Daily Digest

Obstacles remain for wind-energy transmission line

TRANSMISSION:
• The Plains & Eastern transmission project faces numerous hurdles, including executing “significant” service agreements with utilities in the Southeast U.S. (RTO Insider)
• Debates over eminent domain in Arkansas and elsewhere loom for the planned transmission project. (EnergyWire)

RENEWABLES: Florida Gov. Rick Scott authorizes a statewide vote that would exempt business properties from taxes on renewable energy systems. (WUSF Public Radio)

***SPONSORED LINK: It’s time to register for WINDPOWER 2016 – the wind energy industry’s largest annual conference. This year, the conference will be held from May 23-26 in New Orleans. Register here. ***

COAL:
• In calling for the maximum fine and prison term, federal prosecutors detail mine disasters that occurred under the watch of convicted coal baron Don Blankenship. (Corporate Crime Reporter)
• After declining for about 12 years, the labor productivity of mines in Central Appalachia improves as operators adjust to market challenges. (SNL)
• As Kentucky fights rules on mercury emissions from power plants, it finds more of it in local fish. (WFPL Public Radio)
• Coal use ends at an Alabama power plant switching to natural gas. (Alabama NewsCenter)

FRACKING: In a new report, the U.S. Geological Study forecasts risks from earthquakes related to oil and gas activity for parts of Arkansas, Kentucky, Tennessee and Alabama. (ClimateProgress)

EFFICIENCY: Orlando establishes a property-assessed clean energy program for residents and businesses. (Orlando Business Journal)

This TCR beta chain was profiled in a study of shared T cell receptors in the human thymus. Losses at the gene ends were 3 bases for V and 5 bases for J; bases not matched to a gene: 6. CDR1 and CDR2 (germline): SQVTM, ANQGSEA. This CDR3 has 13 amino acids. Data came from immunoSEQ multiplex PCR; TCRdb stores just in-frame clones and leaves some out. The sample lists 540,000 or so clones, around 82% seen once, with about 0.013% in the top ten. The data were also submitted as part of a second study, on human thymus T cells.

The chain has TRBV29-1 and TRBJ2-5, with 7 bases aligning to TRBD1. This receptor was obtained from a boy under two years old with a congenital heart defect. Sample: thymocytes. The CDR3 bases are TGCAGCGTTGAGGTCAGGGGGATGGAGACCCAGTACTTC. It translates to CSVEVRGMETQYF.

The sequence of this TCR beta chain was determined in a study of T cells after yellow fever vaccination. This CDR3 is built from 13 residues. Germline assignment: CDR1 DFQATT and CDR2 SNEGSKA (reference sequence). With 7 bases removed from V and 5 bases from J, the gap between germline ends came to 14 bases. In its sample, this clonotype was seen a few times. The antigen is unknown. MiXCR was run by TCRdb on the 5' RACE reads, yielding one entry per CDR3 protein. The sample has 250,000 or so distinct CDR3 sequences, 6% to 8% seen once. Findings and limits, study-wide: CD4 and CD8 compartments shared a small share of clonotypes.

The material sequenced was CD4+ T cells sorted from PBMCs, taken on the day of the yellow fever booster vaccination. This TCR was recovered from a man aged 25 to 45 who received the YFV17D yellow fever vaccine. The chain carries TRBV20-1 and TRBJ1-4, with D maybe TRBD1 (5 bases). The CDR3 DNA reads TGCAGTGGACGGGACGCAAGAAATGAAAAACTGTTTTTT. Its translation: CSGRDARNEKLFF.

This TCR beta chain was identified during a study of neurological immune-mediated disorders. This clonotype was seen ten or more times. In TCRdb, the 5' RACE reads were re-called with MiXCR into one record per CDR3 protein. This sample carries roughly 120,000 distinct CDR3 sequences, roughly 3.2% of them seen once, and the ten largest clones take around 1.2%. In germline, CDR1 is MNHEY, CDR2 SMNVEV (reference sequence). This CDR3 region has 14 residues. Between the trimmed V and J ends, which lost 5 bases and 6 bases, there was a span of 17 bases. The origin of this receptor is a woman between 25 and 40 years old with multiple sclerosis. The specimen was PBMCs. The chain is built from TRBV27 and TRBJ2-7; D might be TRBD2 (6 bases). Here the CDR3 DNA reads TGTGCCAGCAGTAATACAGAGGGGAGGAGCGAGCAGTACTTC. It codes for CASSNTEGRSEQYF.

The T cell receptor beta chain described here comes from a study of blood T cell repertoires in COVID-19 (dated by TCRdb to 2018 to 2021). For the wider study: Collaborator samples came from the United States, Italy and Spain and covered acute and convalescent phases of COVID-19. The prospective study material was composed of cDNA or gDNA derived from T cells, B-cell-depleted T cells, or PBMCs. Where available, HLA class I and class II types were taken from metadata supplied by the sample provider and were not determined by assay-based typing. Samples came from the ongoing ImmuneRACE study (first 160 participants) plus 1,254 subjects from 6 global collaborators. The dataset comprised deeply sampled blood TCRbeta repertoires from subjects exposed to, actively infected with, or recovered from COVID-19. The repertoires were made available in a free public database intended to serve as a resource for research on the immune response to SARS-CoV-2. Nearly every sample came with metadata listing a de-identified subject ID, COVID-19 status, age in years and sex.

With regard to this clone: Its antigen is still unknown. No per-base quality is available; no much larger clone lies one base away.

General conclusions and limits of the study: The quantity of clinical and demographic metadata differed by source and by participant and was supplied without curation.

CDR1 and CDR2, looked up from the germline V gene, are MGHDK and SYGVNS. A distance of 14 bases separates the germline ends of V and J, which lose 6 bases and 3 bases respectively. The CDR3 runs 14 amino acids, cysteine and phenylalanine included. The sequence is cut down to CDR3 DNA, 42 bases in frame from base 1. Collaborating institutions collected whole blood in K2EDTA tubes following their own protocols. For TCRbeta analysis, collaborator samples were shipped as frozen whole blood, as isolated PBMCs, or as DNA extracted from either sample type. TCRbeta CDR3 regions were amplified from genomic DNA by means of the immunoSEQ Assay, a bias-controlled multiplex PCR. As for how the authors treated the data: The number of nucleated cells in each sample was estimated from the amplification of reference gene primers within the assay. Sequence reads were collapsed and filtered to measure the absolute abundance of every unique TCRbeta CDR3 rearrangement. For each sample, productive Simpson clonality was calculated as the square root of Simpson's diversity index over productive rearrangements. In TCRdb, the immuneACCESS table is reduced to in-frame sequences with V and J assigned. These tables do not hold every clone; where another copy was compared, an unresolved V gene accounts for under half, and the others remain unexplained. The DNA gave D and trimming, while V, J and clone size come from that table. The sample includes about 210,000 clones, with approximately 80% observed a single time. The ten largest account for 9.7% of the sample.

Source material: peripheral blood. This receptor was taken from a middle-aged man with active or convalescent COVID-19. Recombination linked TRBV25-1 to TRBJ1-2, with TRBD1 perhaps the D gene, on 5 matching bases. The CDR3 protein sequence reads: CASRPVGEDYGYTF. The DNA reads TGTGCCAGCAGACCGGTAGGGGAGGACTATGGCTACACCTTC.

CLIMATE:
• New Orleans’ city planners struggle to communicate the impacts of rising sea levels to the most at-risk neighborhoods. (ClimateWire)
• What Florida’s ancient past says about today’s rising sea-levels there. (The Washington Post)

OIL & GAS: Authorities move to clean up an unknown amount of oil which spilled into a Louisiana bayou. (New Orleans Times-Picayune)

SOLAR:
• A Florida company expands to meet growing inquiries from homeowners and businesses for qualified installers. (South Florida Business Journal)
• A ceremony is set for next month to spotlight a large solar system at the GM plant in Kentucky that assembles its Corvettes. (Kentucky New Era)
• A new report makes the long-term case for commercial solar energy systems in South Carolina. (Solar Industry)
•A University of Kentucky team gears up to compete in a solar-car competition this summer. (Lexington Herald-Leader)

PIPELINES: A bill in South Carolina aims to clarify that private companies cannot seize property by eminent-domain unless they are regulated utilities. (The State)

ACADEMIA: Duke Energy Renewables funds three faculty-led research projects at George Washington University aimed at clean energy. (The GW Hatchet)

***SPONSORED LINK: Register today for Solar Power Southeast, May 25-26 in Atlanta. This year’s event will include educational sessions as well as a completely sold out exhibit floor. Get a 15% discount with code SPSE16SACE. ***

UTILITIES: A Mississippi bill setting limits on the state’s regulations of electric co-ops is one step from becoming law. (SunHerald)

COMMENTARY:
• Don’t let Anson County, North Carolina become a “sacrifice zone” for Duke’s coal ash. (Anson Record)
• A first-person account of why a fourth-generation coal miner from southwest Virginia quit to advocate for sustainable living practices. (Yes Magazine)
• North Carolina officials should heed their health experts’ warnings about water quality near coal ash ponds. (Winston-Salem Journal)
• Five reasons raising fixed fees on home solar systems is unfair. (Clean Technica)

Comments are closed.